ViaBTC Introduction | What Is A Blockchain Explorer? What Is Its Use?
When it comes to explorers, the first coming to mind must be Internet explorers such as Baidu and Google. If we compare Baidu and Google to a window into the Internet, the blockchain explorer is a visual window into the blockchain as well as an important infrastructure for the industry. In this article, we’re going to discuss what is a blockchain explorer and what it is used for.
The concept of blockchain has been a hot topic for the past two years, which is a new application case of computer technology such as distributed data storage, peer-to-peer transmission, consensus mechanism, and encryption algorithm. A blockchain explorer is needed for blockchain to be independent of any centralized managers for recording data while making the data records completely public and transparent. It is essentially a website where we can query blockchain-related information such as the block hash, the number of addresses holding coins, the number of active addresses, and the current block height. Or, using the wallet address or transaction ID, we may check the balance of a wallet or details of a transaction, for example, how much gas a transfer costs and how long it takes before the coins transferred can be credited to an account.
At present, many blockchain explorers, e.g. Blockchair.com, BTC.com, and Tokenview.com, allow users to query the information of multiple cryptocurrencies. Here we take BTC.com to demonstrate the process. After entering the URL, we will see details of mainstream coins such as BTC, ETH, and BCH. Take BTC for example.
We can see many details about BTC, such as the current price, circulation, hashrates of the entire network, difficulty, and transaction fees. On the right side are the global hashrate rankings of BTC mining pools in real-time, which reveal indicators such as the real-time hashrate and 7-day lucky value of each mining pool.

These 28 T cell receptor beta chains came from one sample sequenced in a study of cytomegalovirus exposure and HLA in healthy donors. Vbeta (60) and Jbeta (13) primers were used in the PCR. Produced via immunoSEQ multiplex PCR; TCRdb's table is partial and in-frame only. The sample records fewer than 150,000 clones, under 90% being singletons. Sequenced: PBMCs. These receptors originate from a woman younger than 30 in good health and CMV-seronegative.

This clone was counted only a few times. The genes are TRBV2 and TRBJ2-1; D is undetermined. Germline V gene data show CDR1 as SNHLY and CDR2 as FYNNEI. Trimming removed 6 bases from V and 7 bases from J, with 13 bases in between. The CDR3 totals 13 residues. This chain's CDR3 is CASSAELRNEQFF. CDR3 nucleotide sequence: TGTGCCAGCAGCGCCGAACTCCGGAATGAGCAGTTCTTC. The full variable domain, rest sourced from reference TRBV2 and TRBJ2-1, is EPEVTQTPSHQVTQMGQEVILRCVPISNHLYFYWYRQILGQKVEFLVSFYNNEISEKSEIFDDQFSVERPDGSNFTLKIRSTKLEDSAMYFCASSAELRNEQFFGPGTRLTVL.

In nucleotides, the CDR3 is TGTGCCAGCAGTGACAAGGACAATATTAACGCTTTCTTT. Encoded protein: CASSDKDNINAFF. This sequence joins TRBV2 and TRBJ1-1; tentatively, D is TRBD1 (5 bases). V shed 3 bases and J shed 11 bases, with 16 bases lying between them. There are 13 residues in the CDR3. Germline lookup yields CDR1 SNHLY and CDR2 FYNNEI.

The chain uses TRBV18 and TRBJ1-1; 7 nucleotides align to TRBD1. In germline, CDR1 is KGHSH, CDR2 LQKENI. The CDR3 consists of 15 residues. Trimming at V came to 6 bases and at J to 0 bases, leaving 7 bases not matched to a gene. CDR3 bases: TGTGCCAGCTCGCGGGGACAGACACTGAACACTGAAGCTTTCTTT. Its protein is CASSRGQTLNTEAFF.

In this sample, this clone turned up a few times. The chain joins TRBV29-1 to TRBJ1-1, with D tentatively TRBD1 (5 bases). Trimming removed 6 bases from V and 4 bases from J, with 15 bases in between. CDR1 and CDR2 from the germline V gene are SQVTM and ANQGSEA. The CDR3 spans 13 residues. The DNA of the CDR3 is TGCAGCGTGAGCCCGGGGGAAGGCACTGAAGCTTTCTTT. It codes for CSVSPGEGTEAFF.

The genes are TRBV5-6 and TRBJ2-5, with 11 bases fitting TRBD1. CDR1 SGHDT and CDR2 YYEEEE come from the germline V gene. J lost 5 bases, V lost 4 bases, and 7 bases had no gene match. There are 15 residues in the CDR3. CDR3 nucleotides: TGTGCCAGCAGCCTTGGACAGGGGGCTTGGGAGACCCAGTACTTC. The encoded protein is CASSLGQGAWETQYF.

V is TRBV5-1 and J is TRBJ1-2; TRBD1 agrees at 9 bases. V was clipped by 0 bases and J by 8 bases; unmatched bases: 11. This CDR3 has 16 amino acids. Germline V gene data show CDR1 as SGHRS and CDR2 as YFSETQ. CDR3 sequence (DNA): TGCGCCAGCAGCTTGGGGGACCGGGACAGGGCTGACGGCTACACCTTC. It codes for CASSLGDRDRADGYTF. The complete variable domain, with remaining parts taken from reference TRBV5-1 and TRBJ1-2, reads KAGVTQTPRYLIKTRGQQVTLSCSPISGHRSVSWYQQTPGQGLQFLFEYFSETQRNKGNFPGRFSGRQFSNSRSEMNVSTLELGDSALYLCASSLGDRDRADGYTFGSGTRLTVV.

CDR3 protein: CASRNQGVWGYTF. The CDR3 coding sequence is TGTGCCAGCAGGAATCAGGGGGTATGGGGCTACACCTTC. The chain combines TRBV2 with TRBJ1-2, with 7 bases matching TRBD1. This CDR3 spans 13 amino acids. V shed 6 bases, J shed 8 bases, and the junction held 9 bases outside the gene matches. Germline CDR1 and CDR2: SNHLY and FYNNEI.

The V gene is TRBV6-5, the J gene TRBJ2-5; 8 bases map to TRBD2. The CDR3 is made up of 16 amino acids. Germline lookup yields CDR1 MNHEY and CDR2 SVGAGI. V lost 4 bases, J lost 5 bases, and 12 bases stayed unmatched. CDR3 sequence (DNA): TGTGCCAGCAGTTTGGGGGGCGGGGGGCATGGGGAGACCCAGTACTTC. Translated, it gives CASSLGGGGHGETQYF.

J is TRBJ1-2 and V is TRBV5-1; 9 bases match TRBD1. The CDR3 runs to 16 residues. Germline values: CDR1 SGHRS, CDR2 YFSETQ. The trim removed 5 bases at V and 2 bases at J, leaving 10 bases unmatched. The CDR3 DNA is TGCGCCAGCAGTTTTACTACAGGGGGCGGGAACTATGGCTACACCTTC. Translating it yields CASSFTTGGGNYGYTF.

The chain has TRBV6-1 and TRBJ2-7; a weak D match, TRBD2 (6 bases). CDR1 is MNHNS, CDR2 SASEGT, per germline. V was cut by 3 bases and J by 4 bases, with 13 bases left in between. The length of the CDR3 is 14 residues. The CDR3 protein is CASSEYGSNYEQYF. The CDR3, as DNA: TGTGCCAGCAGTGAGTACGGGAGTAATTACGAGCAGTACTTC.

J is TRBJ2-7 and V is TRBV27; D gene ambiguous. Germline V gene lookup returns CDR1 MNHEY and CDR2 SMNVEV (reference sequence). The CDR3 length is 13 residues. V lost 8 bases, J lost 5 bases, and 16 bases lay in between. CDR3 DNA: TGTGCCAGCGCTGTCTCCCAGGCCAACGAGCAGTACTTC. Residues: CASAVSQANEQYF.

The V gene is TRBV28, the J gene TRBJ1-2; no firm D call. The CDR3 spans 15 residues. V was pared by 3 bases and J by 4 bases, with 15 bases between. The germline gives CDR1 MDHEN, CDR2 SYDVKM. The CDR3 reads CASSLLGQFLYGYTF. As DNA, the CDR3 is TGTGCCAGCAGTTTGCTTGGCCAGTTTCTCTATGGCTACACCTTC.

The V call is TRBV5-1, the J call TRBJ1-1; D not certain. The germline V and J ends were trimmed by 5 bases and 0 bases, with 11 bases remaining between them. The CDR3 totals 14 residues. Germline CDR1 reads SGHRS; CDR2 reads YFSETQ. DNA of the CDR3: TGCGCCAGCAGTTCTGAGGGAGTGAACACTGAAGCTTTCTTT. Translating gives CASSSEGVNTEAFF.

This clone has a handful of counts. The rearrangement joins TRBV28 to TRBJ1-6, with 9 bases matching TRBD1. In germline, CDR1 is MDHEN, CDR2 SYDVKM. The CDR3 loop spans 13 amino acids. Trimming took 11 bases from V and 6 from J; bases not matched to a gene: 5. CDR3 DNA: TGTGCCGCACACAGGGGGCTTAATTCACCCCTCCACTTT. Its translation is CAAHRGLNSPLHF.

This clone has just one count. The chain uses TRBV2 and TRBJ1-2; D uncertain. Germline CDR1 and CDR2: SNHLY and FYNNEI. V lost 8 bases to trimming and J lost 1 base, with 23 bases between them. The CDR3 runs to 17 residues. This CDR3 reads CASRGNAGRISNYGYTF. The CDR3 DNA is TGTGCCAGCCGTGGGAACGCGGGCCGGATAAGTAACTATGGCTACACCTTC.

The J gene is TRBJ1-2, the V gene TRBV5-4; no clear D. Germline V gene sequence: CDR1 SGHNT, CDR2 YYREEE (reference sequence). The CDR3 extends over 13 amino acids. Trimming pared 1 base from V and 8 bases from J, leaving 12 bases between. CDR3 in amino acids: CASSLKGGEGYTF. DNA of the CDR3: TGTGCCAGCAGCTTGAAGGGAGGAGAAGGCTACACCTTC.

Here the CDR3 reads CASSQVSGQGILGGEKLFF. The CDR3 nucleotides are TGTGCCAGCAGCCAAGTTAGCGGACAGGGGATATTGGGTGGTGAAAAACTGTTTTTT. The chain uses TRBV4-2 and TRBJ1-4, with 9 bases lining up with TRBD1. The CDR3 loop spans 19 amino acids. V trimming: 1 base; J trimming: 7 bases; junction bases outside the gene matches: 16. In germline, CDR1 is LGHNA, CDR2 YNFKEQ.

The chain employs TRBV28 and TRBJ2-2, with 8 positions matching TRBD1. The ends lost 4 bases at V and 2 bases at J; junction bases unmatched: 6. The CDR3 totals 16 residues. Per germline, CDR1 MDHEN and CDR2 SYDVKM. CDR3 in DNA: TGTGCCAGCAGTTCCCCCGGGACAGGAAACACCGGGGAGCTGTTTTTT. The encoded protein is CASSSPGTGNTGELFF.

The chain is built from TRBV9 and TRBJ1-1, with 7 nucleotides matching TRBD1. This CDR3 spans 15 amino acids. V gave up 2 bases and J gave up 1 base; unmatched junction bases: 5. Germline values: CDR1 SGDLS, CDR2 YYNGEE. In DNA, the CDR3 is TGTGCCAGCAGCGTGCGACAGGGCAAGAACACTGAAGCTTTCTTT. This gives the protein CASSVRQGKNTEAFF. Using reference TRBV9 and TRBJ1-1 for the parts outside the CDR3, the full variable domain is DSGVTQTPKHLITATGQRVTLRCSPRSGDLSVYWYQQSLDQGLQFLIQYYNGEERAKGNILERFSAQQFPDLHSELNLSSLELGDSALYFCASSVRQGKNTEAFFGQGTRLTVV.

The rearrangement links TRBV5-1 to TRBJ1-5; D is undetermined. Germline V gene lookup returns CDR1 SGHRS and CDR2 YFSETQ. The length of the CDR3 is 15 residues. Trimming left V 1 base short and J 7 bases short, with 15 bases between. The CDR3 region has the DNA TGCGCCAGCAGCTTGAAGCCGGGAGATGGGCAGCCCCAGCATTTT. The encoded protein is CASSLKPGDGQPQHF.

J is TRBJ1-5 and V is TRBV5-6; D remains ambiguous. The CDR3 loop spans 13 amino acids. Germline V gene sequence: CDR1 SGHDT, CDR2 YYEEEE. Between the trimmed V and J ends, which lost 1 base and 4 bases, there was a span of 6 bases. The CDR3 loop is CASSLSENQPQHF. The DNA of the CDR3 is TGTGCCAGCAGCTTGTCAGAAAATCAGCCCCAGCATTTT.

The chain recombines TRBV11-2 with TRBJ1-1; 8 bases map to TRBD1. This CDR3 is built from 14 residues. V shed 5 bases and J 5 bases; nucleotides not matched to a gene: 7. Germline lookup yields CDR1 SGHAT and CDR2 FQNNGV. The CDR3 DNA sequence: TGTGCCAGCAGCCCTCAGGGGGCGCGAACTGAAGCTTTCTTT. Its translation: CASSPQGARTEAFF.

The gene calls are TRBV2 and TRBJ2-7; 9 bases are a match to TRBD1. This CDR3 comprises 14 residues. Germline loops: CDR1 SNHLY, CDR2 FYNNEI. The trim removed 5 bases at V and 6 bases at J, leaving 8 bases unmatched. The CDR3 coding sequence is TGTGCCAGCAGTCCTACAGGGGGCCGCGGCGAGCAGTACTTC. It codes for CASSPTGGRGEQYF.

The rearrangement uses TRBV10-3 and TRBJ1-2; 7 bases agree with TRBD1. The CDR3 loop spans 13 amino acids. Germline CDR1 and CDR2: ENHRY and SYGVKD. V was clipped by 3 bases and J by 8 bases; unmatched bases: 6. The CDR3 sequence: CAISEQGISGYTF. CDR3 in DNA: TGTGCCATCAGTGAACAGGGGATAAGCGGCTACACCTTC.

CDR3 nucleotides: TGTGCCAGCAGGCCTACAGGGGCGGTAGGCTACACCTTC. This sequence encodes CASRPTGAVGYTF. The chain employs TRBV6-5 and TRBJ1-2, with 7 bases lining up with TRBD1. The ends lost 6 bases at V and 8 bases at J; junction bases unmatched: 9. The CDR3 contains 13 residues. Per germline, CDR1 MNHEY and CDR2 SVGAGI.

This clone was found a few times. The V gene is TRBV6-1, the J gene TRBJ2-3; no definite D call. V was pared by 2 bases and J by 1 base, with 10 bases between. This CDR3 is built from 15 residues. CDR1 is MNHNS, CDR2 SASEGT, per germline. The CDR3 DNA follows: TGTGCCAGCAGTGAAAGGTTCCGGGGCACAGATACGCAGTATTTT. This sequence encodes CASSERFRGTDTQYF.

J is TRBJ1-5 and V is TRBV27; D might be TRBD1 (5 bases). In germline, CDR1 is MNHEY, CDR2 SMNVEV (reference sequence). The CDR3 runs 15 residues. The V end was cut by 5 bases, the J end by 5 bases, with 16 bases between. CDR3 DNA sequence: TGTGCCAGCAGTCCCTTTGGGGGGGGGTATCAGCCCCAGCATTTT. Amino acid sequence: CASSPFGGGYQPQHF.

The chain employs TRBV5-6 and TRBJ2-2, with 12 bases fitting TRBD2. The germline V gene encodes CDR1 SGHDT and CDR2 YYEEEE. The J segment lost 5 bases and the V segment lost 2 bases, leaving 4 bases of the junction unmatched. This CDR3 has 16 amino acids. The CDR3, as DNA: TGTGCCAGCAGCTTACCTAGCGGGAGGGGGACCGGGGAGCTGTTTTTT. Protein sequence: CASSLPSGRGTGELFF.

On the left we can see the current block height, the broadcaster, block generation time, and block rewards; on the right are the latest transaction hash and the transaction amount. After clicking on its address, we can see information including the balance of this address, the total amounts of BTC received and sent, and the number of transactions executed, a vivid example of how visually clear a blockchain explorer can be.
Still, some users may be strangers to the common blockchain terms aforementioned. Don’t worry. Now we’re going to dig into these terms.
The block hash is a number obtained by performing double hashing on the block header. It is one of the block identifiers, which can uniquely and clearly identify a block.
The block height refers to the number of Bitcoin blocks mined since the genesis block. Though it is one of the block identifiers, it cannot identify a single block. Two or more blocks may have the same block height and thus occupy the same position in the blockchain.
The size of each block is not a fixed value, but depends on the number of transactions, with the cap at 2M.
The transaction fee is the fee paid for a transfer. It is determined by the number of bytes occupied by the transaction, not the transfer amount.
The lucky value refers to the ratio of the actual block reward to the expected block reward. As mining pools account for different proportions of the hashrates across the network, blocks generated in a short period deviate from the theoretical value.
Mining difficulty measures the average number of computations required to mine a block and tells how long it takes to mine a certain number of blocks at a certain level of difficulty.
After reading this article, you must have gained some knowledge about blockchain explorer. Why not try them out and check some crypto information now?
For more about the blockchain industry, you can google ViaBTC. A vast sea of information is awaiting you!